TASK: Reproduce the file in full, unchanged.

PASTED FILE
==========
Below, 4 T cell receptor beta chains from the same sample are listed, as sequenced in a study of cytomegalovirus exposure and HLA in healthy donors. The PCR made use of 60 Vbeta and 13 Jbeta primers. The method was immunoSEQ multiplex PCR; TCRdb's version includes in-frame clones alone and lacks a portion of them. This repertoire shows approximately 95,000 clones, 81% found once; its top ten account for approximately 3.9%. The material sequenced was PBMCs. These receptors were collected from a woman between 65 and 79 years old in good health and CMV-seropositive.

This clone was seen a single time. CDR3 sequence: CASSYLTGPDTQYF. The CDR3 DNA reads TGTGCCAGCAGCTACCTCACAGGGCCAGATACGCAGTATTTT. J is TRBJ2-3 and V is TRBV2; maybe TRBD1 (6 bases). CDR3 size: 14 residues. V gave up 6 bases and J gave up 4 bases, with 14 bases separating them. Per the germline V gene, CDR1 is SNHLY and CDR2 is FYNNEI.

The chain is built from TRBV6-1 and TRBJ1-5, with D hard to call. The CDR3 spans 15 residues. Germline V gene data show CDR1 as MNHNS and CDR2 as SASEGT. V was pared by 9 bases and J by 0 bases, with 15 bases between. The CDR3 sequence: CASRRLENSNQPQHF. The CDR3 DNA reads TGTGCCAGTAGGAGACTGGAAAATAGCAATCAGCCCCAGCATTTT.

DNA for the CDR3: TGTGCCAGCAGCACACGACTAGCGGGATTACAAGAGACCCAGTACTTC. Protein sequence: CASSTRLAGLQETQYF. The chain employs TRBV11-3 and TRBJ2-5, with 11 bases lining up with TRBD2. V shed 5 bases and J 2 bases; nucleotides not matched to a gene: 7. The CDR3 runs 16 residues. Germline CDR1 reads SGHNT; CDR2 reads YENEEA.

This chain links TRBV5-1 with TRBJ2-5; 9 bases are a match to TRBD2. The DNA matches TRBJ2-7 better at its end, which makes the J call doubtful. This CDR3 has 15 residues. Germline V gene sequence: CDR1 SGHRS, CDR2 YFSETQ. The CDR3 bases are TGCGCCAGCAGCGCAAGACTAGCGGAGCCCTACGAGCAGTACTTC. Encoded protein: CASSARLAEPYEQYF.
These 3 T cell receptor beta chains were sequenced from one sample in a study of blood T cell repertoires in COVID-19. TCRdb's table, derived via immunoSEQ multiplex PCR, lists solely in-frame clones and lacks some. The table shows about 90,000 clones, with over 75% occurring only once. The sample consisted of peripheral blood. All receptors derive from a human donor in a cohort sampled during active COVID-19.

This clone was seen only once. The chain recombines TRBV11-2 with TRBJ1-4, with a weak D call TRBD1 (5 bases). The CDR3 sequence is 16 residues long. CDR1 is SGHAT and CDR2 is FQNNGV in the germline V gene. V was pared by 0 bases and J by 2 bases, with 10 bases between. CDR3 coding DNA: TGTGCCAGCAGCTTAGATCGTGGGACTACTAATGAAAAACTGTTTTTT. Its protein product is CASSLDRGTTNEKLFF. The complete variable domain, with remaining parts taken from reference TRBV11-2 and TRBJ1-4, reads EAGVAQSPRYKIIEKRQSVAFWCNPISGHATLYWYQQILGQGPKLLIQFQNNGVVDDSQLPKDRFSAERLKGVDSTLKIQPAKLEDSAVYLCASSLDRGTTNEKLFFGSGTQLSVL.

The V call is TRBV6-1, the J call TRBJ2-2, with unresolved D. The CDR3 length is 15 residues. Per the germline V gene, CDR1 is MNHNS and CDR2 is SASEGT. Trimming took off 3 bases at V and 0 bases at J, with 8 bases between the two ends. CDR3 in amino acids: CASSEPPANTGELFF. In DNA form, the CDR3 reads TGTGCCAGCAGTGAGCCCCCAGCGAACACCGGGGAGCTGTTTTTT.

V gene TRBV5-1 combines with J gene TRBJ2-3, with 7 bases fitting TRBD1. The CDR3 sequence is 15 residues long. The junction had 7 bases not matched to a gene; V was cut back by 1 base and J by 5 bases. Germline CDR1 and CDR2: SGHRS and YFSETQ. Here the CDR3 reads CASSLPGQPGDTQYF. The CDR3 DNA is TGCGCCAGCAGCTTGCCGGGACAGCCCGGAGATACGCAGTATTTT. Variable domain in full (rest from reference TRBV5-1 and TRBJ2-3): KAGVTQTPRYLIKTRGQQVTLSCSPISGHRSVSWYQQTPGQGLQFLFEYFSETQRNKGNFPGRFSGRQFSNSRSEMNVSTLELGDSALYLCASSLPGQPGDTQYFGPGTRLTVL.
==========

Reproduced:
Below, 4 T cell receptor beta chains from the same sample are listed, as sequenced in a study of cytomegalovirus exposure and HLA in healthy donors. The PCR made use of 60 Vbeta and 13 Jbeta primers. The method was immunoSEQ multiplex PCR; TCRdb's version includes in-frame clones alone and lacks a portion of them. This repertoire shows approximately 95,000 clones, 81% found once; its top ten account for approximately 3.9%. The material sequenced was PBMCs. These receptors were collected from a woman between 65 and 79 years old in good health and CMV-seropositive.

This clone was seen a single time. CDR3 sequence: CASSYLTGPDTQYF. The CDR3 DNA reads TGTGCCAGCAGCTACCTCACAGGGCCAGATACGCAGTATTTT. J is TRBJ2-3 and V is TRBV2; maybe TRBD1 (6 bases). CDR3 size: 14 residues. V gave up 6 bases and J gave up 4 bases, with 14 bases separating them. Per the germline V gene, CDR1 is SNHLY and CDR2 is FYNNEI.

The chain is built from TRBV6-1 and TRBJ1-5, with D hard to call. The CDR3 spans 15 residues. Germline V gene data show CDR1 as MNHNS and CDR2 as SASEGT. V was pared by 9 bases and J by 0 bases, with 15 bases between. The CDR3 sequence: CASRRLENSNQPQHF. The CDR3 DNA reads TGTGCCAGTAGGAGACTGGAAAATAGCAATCAGCCCCAGCATTTT.

DNA for the CDR3: TGTGCCAGCAGCACACGACTAGCGGGATTACAAGAGACCCAGTACTTC. Protein sequence: CASSTRLAGLQETQYF. The chain employs TRBV11-3 and TRBJ2-5, with 11 bases lining up with TRBD2. V shed 5 bases and J 2 bases; nucleotides not matched to a gene: 7. The CDR3 runs 16 residues. Germline CDR1 reads SGHNT; CDR2 reads YENEEA.

This chain links TRBV5-1 with TRBJ2-5; 9 bases are a match to TRBD2. The DNA matches TRBJ2-7 better at its end, which makes the J call doubtful. This CDR3 has 15 residues. Germline V gene sequence: CDR1 SGHRS, CDR2 YFSETQ. The CDR3 bases are TGCGCCAGCAGCGCAAGACTAGCGGAGCCCTACGAGCAGTACTTC. Encoded protein: CASSARLAEPYEQYF.
These 3 T cell receptor beta chains were sequenced from one sample in a study of blood T cell repertoires in COVID-19. TCRdb's table, derived via immunoSEQ multiplex PCR, lists solely in-frame clones and lacks some. The table shows about 90,000 clones, with over 75% occurring only once. The sample consisted of peripheral blood. All receptors derive from a human donor in a cohort sampled during active COVID-19.

This clone was seen only once. The chain recombines TRBV11-2 with TRBJ1-4, with a weak D call TRBD1 (5 bases). The CDR3 sequence is 16 residues long. CDR1 is SGHAT and CDR2 is FQNNGV in the germline V gene. V was pared by 0 bases and J by 2 bases, with 10 bases between. CDR3 coding DNA: TGTGCCAGCAGCTTAGATCGTGGGACTACTAATGAAAAACTGTTTTTT. Its protein product is CASSLDRGTTNEKLFF. The complete variable domain, with remaining parts taken from reference TRBV11-2 and TRBJ1-4, reads EAGVAQSPRYKIIEKRQSVAFWCNPISGHATLYWYQQILGQGPKLLIQFQNNGVVDDSQLPKDRFSAERLKGVDSTLKIQPAKLEDSAVYLCASSLDRGTTNEKLFFGSGTQLSVL.

The V call is TRBV6-1, the J call TRBJ2-2, with unresolved D. The CDR3 length is 15 residues. Per the germline V gene, CDR1 is MNHNS and CDR2 is SASEGT. Trimming took off 3 bases at V and 0 bases at J, with 8 bases between the two ends. CDR3 in amino acids: CASSEPPANTGELFF. In DNA form, the CDR3 reads TGTGCCAGCAGTGAGCCCCCAGCGAACACCGGGGAGCTGTTTTTT.

V gene TRBV5-1 combines with J gene TRBJ2-3, with 7 bases fitting TRBD1. The CDR3 sequence is 15 residues long. The junction had 7 bases not matched to a gene; V was cut back by 1 base and J by 5 bases. Germline CDR1 and CDR2: SGHRS and YFSETQ. Here the CDR3 reads CASSLPGQPGDTQYF. The CDR3 DNA is TGCGCCAGCAGCTTGCCGGGACAGCCCGGAGATACGCAGTATTTT. Variable domain in full (rest from reference TRBV5-1 and TRBJ2-3): KAGVTQTPRYLIKTRGQQVTLSCSPISGHRSVSWYQQTPGQGLQFLFEYFSETQRNKGNFPGRFSGRQFSNSRSEMNVSTLELGDSALYLCASSLPGQPGDTQYFGPGTRLTVL.